All eighty seats in the New Jersey General Assembly are up next year, with Democrats in strong shape to keep their majority under a legislative map that creates relatively few competitive races.
Republicans feel that they have a good chance to go on the offensive this year, even if taking control of the Assembly, where Democrats have a 48-32 majority, is an unlikely prospect. Assembly Republican Executive Director Rick Wright thinks the gubernatorial candidacy of U.S. Attorney Christopher Christie, one of four Republicans actively exploring a statewide bid, would boost his party’s chances to pick up Assembly seats.
“It all depends on who our gubernatorial candidate is. I know there’s a lot of excitement out there about Chris Christie. If and when he makes his decision, that will help us in our recruiting. We have people out there sitting and saying I want to see what Chris Christie does,” Wright said. “A lot of county chairmen think we have a much better chance of success in gubernatorial and legislative races if Chris Christie is at the top of the ticket.”
In 2007, the big issue of all the legislative races was Gov. Jon Corzine’s asset monetization plan. Now that the toll hike plan is dead and buried, Wright thinks the focus this time around will be the Council on Affordable Housing’s (COAH) regulations, in which towns will have to match job growth with affordable housing growth.
“I think that’s going to be a huge issue in this election. I think it’s kind of a hidden issue. I think some Democrats are very worried about it,” he said.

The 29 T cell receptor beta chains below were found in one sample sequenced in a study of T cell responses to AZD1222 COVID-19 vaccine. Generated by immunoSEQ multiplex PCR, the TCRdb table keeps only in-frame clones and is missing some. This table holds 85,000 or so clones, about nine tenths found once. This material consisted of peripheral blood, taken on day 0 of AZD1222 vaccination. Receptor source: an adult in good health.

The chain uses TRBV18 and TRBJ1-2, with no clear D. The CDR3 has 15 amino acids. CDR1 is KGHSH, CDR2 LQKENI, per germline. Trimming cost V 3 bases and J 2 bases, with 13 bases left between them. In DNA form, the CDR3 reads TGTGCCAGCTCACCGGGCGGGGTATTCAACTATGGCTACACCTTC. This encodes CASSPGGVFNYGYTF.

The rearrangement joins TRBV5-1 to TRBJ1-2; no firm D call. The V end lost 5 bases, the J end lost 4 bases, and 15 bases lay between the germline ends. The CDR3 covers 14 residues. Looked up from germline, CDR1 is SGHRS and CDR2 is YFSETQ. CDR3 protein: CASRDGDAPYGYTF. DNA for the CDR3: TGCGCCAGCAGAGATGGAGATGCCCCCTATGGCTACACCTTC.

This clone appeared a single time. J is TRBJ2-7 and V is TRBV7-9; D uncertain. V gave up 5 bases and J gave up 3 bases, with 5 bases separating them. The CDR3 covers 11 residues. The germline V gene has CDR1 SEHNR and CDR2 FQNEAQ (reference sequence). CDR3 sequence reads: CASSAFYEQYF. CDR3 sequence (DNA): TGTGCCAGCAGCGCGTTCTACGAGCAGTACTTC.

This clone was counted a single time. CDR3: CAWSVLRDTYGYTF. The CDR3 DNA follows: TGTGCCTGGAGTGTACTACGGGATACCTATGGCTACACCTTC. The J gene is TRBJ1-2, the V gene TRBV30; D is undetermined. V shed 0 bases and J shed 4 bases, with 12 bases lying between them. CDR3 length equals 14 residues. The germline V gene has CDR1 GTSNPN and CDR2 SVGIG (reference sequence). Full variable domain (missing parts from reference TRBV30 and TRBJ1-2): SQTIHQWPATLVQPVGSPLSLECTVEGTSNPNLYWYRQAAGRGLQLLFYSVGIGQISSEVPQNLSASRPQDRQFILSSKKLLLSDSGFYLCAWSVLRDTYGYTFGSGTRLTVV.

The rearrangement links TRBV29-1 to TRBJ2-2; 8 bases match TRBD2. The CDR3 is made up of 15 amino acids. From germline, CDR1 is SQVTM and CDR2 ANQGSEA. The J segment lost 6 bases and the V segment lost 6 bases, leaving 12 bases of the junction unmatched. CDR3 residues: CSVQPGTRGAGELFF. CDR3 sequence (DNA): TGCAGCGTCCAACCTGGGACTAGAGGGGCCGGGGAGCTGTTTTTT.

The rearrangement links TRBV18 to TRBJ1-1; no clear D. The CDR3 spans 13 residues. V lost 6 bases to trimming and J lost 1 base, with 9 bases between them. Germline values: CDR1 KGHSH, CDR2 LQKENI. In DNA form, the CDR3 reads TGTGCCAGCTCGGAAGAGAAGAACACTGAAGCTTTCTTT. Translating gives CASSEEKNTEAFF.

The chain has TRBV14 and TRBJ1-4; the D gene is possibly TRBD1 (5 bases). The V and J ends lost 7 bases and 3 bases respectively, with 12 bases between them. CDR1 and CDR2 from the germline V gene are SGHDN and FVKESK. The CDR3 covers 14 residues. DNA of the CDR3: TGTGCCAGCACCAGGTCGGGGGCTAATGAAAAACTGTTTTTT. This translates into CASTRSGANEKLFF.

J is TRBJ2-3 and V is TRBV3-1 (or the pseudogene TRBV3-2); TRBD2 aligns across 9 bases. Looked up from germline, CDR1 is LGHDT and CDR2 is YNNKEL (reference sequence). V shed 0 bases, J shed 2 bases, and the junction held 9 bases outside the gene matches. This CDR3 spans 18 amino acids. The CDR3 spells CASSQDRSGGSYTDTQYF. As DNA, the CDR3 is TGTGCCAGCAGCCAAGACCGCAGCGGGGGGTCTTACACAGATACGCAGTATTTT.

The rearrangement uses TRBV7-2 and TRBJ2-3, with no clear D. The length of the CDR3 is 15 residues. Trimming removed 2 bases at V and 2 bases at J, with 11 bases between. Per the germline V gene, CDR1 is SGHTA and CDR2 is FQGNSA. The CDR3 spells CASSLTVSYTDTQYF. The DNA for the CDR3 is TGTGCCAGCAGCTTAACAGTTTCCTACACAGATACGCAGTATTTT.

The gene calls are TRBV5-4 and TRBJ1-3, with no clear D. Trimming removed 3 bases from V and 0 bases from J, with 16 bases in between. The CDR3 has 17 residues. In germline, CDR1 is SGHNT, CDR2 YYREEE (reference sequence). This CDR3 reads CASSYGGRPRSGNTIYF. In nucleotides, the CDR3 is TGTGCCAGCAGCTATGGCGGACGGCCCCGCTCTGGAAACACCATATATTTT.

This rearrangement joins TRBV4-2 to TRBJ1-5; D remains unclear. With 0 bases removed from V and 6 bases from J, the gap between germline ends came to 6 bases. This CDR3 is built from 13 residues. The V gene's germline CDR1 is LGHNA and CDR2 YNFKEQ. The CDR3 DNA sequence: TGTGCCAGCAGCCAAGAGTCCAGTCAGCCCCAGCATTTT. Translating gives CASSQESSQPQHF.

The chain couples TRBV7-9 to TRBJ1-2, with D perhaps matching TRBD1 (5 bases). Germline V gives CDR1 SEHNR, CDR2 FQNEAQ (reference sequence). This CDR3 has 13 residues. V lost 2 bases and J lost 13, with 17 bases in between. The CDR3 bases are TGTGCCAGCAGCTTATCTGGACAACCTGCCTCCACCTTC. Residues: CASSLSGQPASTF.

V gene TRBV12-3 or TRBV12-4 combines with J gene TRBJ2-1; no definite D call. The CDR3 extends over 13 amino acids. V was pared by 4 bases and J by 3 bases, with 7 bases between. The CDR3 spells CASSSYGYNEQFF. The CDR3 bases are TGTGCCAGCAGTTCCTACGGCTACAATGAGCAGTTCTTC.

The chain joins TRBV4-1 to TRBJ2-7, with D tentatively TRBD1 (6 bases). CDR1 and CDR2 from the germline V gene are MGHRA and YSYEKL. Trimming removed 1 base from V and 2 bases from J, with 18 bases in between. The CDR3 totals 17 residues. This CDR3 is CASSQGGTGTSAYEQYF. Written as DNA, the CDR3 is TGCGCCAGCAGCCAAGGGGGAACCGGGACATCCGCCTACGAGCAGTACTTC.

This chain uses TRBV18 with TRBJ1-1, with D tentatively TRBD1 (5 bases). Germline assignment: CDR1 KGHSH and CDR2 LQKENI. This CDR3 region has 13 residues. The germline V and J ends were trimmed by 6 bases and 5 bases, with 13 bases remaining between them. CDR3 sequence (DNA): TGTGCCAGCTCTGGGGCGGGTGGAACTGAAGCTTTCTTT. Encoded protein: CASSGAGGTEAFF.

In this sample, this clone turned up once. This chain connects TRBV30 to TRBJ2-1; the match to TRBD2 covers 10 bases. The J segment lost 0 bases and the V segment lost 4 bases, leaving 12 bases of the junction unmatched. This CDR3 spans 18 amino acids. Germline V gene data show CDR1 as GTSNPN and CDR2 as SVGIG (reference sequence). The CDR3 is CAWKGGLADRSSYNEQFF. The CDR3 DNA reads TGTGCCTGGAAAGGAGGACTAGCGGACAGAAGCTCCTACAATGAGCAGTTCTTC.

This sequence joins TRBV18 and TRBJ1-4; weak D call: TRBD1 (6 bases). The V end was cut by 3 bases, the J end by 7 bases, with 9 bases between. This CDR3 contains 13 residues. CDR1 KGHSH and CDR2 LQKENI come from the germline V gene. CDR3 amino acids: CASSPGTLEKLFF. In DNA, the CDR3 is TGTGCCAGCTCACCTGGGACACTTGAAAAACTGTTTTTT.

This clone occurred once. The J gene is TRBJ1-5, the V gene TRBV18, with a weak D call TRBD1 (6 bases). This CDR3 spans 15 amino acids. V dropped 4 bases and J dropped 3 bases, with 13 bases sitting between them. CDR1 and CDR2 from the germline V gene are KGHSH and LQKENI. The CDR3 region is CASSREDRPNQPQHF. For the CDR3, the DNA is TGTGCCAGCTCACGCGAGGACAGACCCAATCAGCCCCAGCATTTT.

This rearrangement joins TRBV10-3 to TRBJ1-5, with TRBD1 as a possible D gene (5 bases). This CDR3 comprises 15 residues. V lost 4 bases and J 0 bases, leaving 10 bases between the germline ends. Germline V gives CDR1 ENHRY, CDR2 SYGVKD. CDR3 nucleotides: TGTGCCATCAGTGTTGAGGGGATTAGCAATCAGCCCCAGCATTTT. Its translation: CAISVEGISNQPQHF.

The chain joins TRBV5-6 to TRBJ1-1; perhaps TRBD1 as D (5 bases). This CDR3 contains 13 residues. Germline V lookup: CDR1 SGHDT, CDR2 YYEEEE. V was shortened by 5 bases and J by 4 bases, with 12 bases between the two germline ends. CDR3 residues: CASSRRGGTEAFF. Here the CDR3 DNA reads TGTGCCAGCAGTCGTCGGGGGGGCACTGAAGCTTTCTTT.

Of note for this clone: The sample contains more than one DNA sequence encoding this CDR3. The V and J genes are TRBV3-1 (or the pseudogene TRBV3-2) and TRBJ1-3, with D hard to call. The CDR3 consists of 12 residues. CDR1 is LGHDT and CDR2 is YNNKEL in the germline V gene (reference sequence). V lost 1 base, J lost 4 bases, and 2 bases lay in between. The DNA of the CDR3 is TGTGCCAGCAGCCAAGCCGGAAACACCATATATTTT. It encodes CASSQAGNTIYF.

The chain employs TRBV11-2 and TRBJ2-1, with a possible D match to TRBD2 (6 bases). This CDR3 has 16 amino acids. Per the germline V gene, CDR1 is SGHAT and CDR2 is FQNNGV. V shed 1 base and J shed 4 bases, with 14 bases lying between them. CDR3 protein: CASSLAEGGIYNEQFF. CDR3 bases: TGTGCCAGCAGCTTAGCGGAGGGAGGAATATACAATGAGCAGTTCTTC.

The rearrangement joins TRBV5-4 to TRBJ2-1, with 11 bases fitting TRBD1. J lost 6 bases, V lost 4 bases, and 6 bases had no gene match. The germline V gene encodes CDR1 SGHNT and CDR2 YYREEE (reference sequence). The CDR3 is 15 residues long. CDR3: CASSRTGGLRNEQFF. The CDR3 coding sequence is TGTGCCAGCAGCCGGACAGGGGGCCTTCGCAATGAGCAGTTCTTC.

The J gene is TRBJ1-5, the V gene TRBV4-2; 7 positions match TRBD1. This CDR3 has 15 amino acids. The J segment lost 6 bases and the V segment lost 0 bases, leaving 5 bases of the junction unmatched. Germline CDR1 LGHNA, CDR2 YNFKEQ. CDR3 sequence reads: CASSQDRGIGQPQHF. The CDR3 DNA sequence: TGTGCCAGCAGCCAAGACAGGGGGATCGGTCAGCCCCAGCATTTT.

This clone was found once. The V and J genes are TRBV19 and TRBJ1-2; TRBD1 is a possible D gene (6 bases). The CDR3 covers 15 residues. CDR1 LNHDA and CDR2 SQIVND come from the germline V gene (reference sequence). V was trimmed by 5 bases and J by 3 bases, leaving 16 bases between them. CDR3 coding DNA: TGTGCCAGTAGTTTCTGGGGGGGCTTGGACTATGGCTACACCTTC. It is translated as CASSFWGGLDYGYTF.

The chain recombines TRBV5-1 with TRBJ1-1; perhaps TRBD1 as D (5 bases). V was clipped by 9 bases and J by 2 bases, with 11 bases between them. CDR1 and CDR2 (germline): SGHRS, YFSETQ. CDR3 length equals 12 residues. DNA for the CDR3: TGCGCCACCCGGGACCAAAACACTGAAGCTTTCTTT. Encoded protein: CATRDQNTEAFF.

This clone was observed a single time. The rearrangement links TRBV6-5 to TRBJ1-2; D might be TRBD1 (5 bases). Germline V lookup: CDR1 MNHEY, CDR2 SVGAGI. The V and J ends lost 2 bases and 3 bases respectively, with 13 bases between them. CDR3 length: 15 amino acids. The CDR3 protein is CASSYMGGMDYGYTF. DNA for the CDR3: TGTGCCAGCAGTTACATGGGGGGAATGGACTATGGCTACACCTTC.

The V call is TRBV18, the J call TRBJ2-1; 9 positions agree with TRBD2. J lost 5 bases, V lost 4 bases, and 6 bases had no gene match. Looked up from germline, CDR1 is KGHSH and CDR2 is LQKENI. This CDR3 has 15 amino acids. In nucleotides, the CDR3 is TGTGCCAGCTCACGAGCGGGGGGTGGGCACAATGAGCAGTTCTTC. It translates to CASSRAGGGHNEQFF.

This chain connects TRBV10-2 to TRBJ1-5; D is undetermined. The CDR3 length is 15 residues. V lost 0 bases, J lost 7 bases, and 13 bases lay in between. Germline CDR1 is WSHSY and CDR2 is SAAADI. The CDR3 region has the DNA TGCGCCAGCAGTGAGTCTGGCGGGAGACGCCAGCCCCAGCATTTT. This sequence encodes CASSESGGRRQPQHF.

Big priorities for both parties will be to reclaim lost seats. For Democrats, that’s in Monmouth County’s District 12. For Republicans, it’s in the Cape May/Cumberland-based first district.
Expect to see Democrats go on the offensive in the Atlantic County District 2 and possibly the 8th, in Burlington County. Republicans could try to win at least one Assembly seat in the Mercer/Middlesex District 14, and may open up newly competitive races in previously all-but-ignored Districts 36 and 38 in North Jersey.
Democrats will likely take at least one race they played in last year off the table: District 39, in north east Bergen County. Democrats spent millions to oust a long-term incumbent Republican slate, and didn’t come close.
“I’m telling the few people who asked me their opinion that they’re crazy to run,” said one Bergen County Democratic operative. “It’s a waste of their time and effort.”
Last year, then-Assemblyman Jeff Van Drew (D-Cape May) paved the way for a Democratic sweep of the district in his victory over incumbent Republican State Sen. Nicholas Asselta. Incumbent Democratic Assemblyman Nelson Albano held on, while Democratic Assembly candidate Matt Milam beat out Republicans Michael Donohue and Norris Clark by about 2,000 votes.
Most political observers agree that Van Drew’s bipartisan appeal helped carry his ticket. But next year he’s not on the ballot, and Republicans are going to try to reclaim seats they feel belong in their column.
Republican Party insiders are reluctant to reveal details about who they’re recruiting.
“I don’t know if I want to get ahead of myself and short circuit the process,” said Cape May County Republican Chairman David Von Savage.
But Donohue, who was the top Republican vote getter last year, has expressed interest in running again.
“I think all options are on the table with Mike [Donohue],” said Von Savage. “He ran a good campaign, he’s a good candidate. He understands that the problem of government isn’t that there’s not enough revenue, but that there’s too much bureaucratic expense.”
Sources say that another candidate could come from Cumberland County, to lend the ticket some geographical balance. The problem is that the Republican Party there just suffered a big defeat by Democrats, who took compete control of the freeholder board and won two constitutional offices.